At a recent press conference in New York, Tina Fey said that feminism remains a factor in choosing her projects:
Feminism is certainly something that appeals to me and I certainly try to avoid any roles that would offend me.
In the new film Admission directed by Paul Weitz and written by Karen Croner co-starring Paul Rudd and out on March 8th, Fey plays Portia Nathan, a Princeton University admissions officer. She’s a feminist at heart that has lived by the book and has made a choice not to be a mother. When she finds out that a child she gave birth to is applying to Princeton, she finds herself bending the admission rules and puts her future at risk. Fey said she was attracted to the script for a few reasons:
It was such a rich story. There are so many roles where women are chasing motherhood and desperate to experience it. I thought it was clear that this woman was very clear that did not want to be a mother and she did not want to be married. She has to face the reality that this person does actually exist and how will this work within her life. It was a nice thing I hadn’t seen before.
Weitz, best known for his Academy Award nominated film About a Boy and stories that generally center around fathers and sons, was eager to work with her when it came to choosing the actress who would play his first female protagonist.
I heard that there were women. I wanted to tell their stories.
Seriously, I hadn’t yet had a film with a clear female lead. It’s fun to be in this terrain of comedy-drama because that’s so much of what real life is about. Tina’s character has made a decision in life that she won’t be a parent but has a boomerang effect that every year this kid she gave up for adoption is one year closer to the college essays that’s she reading and will be a part of the group that is touring the campus. I liked someone making a decision with logic and a hard mind but having to face the crack in the decision.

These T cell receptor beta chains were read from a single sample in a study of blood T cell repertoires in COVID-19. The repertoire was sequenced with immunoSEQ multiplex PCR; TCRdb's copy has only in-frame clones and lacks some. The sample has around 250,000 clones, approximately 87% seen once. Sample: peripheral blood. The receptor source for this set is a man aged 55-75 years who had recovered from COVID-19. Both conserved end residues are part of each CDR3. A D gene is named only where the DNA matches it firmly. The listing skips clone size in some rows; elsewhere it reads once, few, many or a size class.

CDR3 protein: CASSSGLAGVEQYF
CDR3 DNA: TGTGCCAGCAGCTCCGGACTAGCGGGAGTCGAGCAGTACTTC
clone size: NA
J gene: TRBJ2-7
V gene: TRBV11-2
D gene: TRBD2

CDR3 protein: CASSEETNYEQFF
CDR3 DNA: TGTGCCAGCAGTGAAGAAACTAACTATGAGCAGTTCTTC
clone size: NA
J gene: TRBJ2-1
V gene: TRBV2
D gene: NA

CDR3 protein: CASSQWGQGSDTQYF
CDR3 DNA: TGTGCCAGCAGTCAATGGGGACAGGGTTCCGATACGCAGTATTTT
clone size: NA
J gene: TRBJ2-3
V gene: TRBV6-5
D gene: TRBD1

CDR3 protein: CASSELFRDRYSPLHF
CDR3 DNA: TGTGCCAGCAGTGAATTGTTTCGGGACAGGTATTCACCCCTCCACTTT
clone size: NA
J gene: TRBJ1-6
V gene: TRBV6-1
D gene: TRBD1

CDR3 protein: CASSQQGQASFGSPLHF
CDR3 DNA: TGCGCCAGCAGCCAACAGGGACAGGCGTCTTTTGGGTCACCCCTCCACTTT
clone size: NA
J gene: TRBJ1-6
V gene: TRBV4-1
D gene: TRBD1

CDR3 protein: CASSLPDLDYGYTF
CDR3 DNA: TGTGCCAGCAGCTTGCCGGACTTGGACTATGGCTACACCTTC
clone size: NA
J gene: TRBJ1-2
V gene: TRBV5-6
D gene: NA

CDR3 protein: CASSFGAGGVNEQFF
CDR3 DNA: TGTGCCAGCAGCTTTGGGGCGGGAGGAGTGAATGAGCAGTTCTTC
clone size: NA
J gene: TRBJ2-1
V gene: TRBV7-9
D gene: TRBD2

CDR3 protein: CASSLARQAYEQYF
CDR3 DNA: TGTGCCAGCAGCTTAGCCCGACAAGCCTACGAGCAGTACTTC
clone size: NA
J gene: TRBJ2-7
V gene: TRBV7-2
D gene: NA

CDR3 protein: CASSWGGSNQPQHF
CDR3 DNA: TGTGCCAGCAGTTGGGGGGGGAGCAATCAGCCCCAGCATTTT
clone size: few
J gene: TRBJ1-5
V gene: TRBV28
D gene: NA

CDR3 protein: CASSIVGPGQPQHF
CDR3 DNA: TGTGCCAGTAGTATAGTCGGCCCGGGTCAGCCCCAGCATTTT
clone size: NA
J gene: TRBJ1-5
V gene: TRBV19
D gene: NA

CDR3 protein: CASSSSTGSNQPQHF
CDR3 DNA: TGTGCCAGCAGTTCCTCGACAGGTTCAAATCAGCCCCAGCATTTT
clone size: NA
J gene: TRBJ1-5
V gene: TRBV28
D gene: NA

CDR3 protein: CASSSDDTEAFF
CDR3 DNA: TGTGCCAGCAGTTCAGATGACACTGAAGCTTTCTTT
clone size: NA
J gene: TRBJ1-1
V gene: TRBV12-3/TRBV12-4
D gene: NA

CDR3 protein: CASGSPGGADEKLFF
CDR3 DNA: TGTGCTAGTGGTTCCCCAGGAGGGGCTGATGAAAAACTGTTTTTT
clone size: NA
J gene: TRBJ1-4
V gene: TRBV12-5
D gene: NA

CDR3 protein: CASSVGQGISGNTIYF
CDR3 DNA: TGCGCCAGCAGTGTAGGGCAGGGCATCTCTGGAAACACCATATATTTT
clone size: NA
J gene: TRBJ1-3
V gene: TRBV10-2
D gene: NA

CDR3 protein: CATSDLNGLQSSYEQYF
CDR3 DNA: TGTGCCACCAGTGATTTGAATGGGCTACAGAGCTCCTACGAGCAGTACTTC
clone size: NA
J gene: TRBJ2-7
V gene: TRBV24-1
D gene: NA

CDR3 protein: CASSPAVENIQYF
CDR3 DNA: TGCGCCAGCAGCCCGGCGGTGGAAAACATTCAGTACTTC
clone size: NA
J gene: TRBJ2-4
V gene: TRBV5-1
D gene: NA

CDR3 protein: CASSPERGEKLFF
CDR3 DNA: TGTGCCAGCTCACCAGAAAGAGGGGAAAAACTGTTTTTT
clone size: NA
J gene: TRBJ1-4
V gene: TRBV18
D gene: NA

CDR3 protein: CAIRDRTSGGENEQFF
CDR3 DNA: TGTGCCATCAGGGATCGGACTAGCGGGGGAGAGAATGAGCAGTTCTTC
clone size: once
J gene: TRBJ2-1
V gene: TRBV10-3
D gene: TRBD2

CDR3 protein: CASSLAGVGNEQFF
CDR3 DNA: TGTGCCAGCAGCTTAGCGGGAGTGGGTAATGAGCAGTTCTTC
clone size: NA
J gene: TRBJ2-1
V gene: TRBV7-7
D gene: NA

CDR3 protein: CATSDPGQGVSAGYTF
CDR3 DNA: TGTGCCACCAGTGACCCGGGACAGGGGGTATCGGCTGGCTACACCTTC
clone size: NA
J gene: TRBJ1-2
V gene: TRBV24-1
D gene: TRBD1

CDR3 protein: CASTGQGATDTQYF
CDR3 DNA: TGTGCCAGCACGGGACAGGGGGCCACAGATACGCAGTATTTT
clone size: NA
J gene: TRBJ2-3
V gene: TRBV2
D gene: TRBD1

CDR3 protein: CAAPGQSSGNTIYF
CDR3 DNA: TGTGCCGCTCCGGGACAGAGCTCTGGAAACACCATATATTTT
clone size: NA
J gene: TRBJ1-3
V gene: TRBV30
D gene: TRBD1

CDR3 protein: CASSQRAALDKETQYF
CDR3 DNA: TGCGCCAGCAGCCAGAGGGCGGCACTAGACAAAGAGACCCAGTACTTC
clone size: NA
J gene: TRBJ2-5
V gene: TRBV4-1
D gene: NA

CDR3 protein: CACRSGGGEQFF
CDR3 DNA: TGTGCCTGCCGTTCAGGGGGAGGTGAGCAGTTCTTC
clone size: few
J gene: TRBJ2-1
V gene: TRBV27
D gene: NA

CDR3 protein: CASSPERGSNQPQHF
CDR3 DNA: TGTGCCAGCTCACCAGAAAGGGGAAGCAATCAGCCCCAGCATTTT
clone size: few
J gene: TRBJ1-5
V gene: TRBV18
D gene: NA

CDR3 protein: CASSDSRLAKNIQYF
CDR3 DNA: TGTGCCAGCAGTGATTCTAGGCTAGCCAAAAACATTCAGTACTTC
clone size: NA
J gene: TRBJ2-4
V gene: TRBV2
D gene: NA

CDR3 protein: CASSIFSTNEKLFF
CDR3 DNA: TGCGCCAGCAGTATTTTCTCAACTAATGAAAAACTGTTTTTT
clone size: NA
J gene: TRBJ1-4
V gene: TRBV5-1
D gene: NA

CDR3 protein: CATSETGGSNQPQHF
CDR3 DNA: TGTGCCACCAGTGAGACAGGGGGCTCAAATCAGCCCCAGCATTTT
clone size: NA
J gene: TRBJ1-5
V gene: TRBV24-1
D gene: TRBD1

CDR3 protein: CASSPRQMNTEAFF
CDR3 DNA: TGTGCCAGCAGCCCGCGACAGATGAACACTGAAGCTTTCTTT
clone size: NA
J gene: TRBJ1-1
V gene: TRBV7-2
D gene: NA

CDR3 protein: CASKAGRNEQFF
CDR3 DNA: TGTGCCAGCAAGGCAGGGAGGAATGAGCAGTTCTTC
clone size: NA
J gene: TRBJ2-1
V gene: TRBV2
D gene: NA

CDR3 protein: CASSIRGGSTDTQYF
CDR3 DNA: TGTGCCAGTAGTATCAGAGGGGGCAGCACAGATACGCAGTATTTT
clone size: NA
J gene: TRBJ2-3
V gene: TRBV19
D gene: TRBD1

Tina’s character has been raised by an ardent feminist, played by Lily Tomlin, who authored The Masculine Myth thirty years ago, Portia’s character is strong yet flawed. On working with Tomlin, Fey smiled and said:
I was so star-struck to be meeting her yet alone trying to act opposite her. She was so warm, so into doing everything fully and doing it right. Every scene has a complicated, physical thing that’s she’s doing. She’s incredible. She was making sausage, for real. She is so electric as a personality on screen. If there’s any slight change or variation in the take, you can feel her taking it in and being excited by it. She has an improviser’s spirit where she’s constantly really genuinely listening to her scene partner, reacting to what they are doing.
Fey is keeping herself busy since ending her 30 Rock run. She recently extended her partnership with NBC Universal Television for another three years to create, write and produce television series and programs for NBC. Next month she’s heading to Europe to co-star in the “Muppets” sequel. It looks like this is the beginning of a busy film career for Fey. An author, screenwriter and Emmy-winning television star, Fey hasn't been featured in a lot of films over the last decade. She co-starred and wrote Mean Girls in 2004 and starred in Baby Mama and Date Night. She was also a co-star in The Invention of Lying, Ricky Gervais' 2009 comedy. The two actors will be reunited in the next “Muppets” film.
Holly Rosen Fink is a writer and marketer living in Westchester, NY.